E.On UK sales investigated by Ofgem

Image caption E.On is the fifth of the big six firms to have its sales techniques investigated

Big energy supplier E.On UK has become the latest firm to have its sales techniques investigated by the regulator Ofgem.

Ofgem is investigating whether or not E.On's staff use misleading sales methods on the phone or the doorstep.

Rival suppliers Scottish Power, SSE and Npower are still being investigated for potential mis-selling.

E.On said it was disappointed by Ofgem's action as its sales staff had acted responsibly, and by the rules.

Sara Vaughan of E.On said: "In recent months our procedures have been improved even further."

"We will now work with Ofgem on their investigation and will seek to demonstrate that we have always acted in the best interests of consumers."

Ofgem is looking into both telephone sales and those on the doorstep, but would not reveal what evidence it was acting on, or how it had been obtained.

However a spokeswoman for the regulator said: "If we get evidence there is a potential breach of their energy supply licence we have a duty to investigate and take appropriate action, which could mean a fine if found guilty."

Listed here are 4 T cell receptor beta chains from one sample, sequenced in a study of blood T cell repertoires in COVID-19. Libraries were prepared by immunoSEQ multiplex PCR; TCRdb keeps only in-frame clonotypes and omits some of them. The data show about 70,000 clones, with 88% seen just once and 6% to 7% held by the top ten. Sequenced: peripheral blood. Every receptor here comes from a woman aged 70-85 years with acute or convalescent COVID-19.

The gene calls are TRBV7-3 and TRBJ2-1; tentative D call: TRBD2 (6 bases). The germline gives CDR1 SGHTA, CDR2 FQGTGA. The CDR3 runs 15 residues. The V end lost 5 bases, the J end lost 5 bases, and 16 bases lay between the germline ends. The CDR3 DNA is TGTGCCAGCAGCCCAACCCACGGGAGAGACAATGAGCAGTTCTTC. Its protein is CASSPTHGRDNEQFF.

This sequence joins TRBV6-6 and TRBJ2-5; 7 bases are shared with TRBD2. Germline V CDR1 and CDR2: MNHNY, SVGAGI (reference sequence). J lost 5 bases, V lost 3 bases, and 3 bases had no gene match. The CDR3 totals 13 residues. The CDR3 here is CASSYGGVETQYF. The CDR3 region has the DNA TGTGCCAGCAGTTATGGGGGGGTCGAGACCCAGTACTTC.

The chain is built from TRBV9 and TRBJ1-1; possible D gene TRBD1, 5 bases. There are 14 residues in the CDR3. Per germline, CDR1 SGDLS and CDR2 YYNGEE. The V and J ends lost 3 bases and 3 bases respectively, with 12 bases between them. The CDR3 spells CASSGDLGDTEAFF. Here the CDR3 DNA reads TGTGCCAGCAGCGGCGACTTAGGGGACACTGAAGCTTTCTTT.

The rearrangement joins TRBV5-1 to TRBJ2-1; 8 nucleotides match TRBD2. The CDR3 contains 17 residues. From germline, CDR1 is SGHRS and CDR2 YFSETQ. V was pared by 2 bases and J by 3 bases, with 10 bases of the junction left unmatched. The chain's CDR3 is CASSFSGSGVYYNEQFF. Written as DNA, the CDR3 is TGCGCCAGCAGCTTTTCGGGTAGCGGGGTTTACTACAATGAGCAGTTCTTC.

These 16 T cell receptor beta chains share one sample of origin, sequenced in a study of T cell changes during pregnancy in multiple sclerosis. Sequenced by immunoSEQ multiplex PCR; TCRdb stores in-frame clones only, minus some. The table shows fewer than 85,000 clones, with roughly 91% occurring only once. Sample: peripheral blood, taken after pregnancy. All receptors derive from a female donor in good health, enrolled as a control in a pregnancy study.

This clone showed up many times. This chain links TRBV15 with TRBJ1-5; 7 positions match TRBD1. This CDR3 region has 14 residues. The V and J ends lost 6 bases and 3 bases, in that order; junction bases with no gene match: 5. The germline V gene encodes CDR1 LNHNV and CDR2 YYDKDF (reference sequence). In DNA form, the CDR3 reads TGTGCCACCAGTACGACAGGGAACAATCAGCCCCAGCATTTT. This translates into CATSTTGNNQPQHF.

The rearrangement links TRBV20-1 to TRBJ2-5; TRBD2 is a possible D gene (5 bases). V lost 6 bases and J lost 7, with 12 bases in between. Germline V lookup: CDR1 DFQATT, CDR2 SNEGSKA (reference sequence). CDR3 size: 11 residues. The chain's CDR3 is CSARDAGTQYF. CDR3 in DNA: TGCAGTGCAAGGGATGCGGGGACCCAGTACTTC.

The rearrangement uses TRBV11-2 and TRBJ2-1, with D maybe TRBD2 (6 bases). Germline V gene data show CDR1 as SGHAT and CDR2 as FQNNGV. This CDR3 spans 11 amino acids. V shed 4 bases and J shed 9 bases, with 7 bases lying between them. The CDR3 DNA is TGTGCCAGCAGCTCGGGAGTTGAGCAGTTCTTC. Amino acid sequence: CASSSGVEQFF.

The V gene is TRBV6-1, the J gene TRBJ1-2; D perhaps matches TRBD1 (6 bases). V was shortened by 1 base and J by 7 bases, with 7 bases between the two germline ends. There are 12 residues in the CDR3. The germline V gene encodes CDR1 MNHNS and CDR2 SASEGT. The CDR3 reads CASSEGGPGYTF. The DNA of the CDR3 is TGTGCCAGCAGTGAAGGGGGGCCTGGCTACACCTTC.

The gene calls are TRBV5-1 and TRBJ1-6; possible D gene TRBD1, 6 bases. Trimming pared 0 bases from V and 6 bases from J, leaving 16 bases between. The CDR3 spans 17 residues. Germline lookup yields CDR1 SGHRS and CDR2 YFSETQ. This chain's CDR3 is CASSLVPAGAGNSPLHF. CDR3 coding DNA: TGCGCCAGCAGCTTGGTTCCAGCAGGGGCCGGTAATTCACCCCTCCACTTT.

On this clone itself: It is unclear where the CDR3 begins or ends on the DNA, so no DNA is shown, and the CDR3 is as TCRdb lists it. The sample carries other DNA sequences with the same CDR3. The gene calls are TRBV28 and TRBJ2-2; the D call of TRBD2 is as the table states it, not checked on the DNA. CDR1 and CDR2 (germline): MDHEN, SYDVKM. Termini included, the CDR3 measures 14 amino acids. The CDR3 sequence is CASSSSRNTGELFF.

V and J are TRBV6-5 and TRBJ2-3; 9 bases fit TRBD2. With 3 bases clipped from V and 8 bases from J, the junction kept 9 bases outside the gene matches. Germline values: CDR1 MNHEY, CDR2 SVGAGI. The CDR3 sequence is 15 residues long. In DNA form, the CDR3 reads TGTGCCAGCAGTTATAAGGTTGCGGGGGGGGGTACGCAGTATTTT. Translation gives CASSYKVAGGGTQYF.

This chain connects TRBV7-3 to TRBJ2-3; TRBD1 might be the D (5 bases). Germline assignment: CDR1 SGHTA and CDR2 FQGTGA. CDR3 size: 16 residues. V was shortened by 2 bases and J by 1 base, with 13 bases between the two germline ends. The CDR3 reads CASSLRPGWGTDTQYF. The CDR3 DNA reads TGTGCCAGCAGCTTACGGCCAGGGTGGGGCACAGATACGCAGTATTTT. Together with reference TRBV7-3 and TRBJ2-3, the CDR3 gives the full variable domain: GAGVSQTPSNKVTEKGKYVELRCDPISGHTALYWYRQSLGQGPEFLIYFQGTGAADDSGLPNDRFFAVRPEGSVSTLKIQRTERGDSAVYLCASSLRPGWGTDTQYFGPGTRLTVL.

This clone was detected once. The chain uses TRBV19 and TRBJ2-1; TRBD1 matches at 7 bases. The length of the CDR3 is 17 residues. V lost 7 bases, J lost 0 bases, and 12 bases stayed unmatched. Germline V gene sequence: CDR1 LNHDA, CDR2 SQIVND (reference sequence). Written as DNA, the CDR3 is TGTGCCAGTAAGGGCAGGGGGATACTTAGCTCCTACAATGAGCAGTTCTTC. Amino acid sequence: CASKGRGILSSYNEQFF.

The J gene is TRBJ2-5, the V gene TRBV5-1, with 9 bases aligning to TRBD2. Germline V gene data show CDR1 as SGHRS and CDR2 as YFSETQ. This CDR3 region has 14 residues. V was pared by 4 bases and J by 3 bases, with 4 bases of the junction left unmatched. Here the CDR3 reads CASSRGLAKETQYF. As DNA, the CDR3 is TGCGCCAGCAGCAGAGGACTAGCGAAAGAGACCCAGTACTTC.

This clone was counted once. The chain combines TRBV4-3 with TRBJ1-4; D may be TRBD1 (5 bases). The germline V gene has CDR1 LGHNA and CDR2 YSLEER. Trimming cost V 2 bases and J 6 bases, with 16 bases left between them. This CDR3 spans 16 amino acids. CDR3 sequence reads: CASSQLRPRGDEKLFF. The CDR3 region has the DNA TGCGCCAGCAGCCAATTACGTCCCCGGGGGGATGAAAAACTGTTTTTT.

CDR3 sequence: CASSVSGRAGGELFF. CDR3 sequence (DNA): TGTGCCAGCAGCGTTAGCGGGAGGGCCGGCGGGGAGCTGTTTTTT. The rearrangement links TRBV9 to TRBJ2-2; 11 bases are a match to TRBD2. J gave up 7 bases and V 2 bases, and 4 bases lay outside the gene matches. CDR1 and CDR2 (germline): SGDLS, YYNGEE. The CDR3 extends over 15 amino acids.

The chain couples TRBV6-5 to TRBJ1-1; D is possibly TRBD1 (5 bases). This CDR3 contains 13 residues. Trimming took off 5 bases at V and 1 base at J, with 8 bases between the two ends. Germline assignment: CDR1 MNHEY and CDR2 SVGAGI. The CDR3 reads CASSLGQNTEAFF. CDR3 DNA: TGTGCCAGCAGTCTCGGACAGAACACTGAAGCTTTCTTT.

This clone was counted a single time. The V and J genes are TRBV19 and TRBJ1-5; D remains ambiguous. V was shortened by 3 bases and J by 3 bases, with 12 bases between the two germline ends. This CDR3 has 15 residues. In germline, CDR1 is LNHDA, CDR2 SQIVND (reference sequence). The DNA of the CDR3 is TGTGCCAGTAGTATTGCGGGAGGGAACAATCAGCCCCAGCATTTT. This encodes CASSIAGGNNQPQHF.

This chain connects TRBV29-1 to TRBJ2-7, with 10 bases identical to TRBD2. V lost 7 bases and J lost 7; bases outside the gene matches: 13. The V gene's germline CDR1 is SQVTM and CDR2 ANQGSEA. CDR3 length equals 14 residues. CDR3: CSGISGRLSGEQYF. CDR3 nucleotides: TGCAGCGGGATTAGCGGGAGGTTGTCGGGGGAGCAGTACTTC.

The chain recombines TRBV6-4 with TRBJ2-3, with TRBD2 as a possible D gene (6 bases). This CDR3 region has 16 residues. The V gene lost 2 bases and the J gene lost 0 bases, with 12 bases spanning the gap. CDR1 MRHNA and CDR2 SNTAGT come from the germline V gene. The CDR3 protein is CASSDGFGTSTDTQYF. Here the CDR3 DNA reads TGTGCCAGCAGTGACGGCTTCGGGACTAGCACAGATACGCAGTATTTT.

Consumer Focus said mis-selling had been a persistent problem in the energy industry, and urged the regulator to tackle the issue "head on".

'While it is unclear what types of sales E.On may be suspected of misleading consumers on, we would hope this announcement will cause them to end doorstep sales," said Audrey Gallacher of Consumer Focus.

"E.On has persistently failed to take action on this unwanted sales activity, despite being the only major supplier left selling at people's homes."

Ofgem initially launched a formal investigation in September 2010 into the sales techniques of four firms - Scottish Power, SSE, Npower and EDF.

Since then five of the big six energy suppliers - E.On being the exception - have agreed to stop doorstep selling.

The energy firms decided to end the practice after Surrey Trading Standards last year successfully prosecuted SSE for mis-selling.

The firm had armed its sales staff with deliberately misleading sales material to use on the doorstep to persuade other firm's customers into switching suppliers.

SSE had its High Court appeal rejected last month and is now awaiting its punishment.

EDF recently agreed a £4.5m sanction to settle Ofgem's inquiry into its own sales practices.

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